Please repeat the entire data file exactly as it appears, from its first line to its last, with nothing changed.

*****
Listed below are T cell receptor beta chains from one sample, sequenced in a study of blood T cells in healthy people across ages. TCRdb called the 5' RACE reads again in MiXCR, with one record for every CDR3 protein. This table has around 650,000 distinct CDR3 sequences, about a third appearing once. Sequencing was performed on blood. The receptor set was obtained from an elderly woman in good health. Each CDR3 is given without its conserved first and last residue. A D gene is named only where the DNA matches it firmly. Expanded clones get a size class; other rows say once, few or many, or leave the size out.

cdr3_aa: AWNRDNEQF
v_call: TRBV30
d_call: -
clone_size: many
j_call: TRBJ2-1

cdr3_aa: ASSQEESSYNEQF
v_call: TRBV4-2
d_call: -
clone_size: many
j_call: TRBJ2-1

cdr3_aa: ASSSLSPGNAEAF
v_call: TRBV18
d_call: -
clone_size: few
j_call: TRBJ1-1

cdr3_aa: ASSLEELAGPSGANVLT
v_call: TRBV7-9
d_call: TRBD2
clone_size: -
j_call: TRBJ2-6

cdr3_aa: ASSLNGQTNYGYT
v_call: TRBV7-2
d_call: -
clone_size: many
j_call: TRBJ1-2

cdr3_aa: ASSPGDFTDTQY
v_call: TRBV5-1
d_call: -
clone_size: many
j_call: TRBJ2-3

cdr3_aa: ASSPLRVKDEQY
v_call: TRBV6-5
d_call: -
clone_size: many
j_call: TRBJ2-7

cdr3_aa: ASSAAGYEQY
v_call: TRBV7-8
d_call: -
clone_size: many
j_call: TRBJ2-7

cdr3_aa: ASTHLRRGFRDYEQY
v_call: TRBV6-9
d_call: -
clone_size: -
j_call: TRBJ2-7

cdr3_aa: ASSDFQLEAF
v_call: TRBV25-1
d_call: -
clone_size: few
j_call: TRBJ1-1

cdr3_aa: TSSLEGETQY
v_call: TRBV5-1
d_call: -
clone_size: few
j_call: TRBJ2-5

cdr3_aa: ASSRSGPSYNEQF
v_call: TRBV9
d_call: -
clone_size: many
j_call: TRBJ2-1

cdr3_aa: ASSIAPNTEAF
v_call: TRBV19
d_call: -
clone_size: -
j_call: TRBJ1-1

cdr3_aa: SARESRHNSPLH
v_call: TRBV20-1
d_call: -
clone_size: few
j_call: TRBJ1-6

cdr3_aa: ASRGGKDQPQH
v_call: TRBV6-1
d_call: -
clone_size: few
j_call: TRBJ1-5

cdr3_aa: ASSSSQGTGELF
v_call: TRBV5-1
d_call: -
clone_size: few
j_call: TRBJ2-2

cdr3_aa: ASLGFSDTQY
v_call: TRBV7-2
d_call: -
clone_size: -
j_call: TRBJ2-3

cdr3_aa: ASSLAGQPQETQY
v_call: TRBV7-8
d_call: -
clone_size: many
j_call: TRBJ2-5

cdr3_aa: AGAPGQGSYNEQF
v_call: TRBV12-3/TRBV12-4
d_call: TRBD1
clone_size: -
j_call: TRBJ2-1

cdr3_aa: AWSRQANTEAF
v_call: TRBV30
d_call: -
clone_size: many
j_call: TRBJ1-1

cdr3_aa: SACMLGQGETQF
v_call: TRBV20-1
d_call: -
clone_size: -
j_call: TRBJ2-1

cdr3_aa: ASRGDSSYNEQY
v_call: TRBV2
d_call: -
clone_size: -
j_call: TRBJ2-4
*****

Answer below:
Listed below are T cell receptor beta chains from one sample, sequenced in a study of blood T cells in healthy people across ages. TCRdb called the 5' RACE reads again in MiXCR, with one record for every CDR3 protein. This table has around 650,000 distinct CDR3 sequences, about a third appearing once. Sequencing was performed on blood. The receptor set was obtained from an elderly woman in good health. Each CDR3 is given without its conserved first and last residue. A D gene is named only where the DNA matches it firmly. Expanded clones get a size class; other rows say once, few or many, or leave the size out.

cdr3_aa: AWNRDNEQF
v_call: TRBV30
d_call: -
clone_size: many
j_call: TRBJ2-1

cdr3_aa: ASSQEESSYNEQF
v_call: TRBV4-2
d_call: -
clone_size: many
j_call: TRBJ2-1

cdr3_aa: ASSSLSPGNAEAF
v_call: TRBV18
d_call: -
clone_size: few
j_call: TRBJ1-1

cdr3_aa: ASSLEELAGPSGANVLT
v_call: TRBV7-9
d_call: TRBD2
clone_size: -
j_call: TRBJ2-6

cdr3_aa: ASSLNGQTNYGYT
v_call: TRBV7-2
d_call: -
clone_size: many
j_call: TRBJ1-2

cdr3_aa: ASSPGDFTDTQY
v_call: TRBV5-1
d_call: -
clone_size: many
j_call: TRBJ2-3

cdr3_aa: ASSPLRVKDEQY
v_call: TRBV6-5
d_call: -
clone_size: many
j_call: TRBJ2-7

cdr3_aa: ASSAAGYEQY
v_call: TRBV7-8
d_call: -
clone_size: many
j_call: TRBJ2-7

cdr3_aa: ASTHLRRGFRDYEQY
v_call: TRBV6-9
d_call: -
clone_size: -
j_call: TRBJ2-7

cdr3_aa: ASSDFQLEAF
v_call: TRBV25-1
d_call: -
clone_size: few
j_call: TRBJ1-1

cdr3_aa: TSSLEGETQY
v_call: TRBV5-1
d_call: -
clone_size: few
j_call: TRBJ2-5

cdr3_aa: ASSRSGPSYNEQF
v_call: TRBV9
d_call: -
clone_size: many
j_call: TRBJ2-1

cdr3_aa: ASSIAPNTEAF
v_call: TRBV19
d_call: -
clone_size: -
j_call: TRBJ1-1

cdr3_aa: SARESRHNSPLH
v_call: TRBV20-1
d_call: -
clone_size: few
j_call: TRBJ1-6

cdr3_aa: ASRGGKDQPQH
v_call: TRBV6-1
d_call: -
clone_size: few
j_call: TRBJ1-5

cdr3_aa: ASSSSQGTGELF
v_call: TRBV5-1
d_call: -
clone_size: few
j_call: TRBJ2-2

cdr3_aa: ASLGFSDTQY
v_call: TRBV7-2
d_call: -
clone_size: -
j_call: TRBJ2-3

cdr3_aa: ASSLAGQPQETQY
v_call: TRBV7-8
d_call: -
clone_size: many
j_call: TRBJ2-5

cdr3_aa: AGAPGQGSYNEQF
v_call: TRBV12-3/TRBV12-4
d_call: TRBD1
clone_size: -
j_call: TRBJ2-1

cdr3_aa: AWSRQANTEAF
v_call: TRBV30
d_call: -
clone_size: many
j_call: TRBJ1-1

cdr3_aa: SACMLGQGETQF
v_call: TRBV20-1
d_call: -
clone_size: -
j_call: TRBJ2-1

cdr3_aa: ASRGDSSYNEQY
v_call: TRBV2
d_call: -
clone_size: -
j_call: TRBJ2-4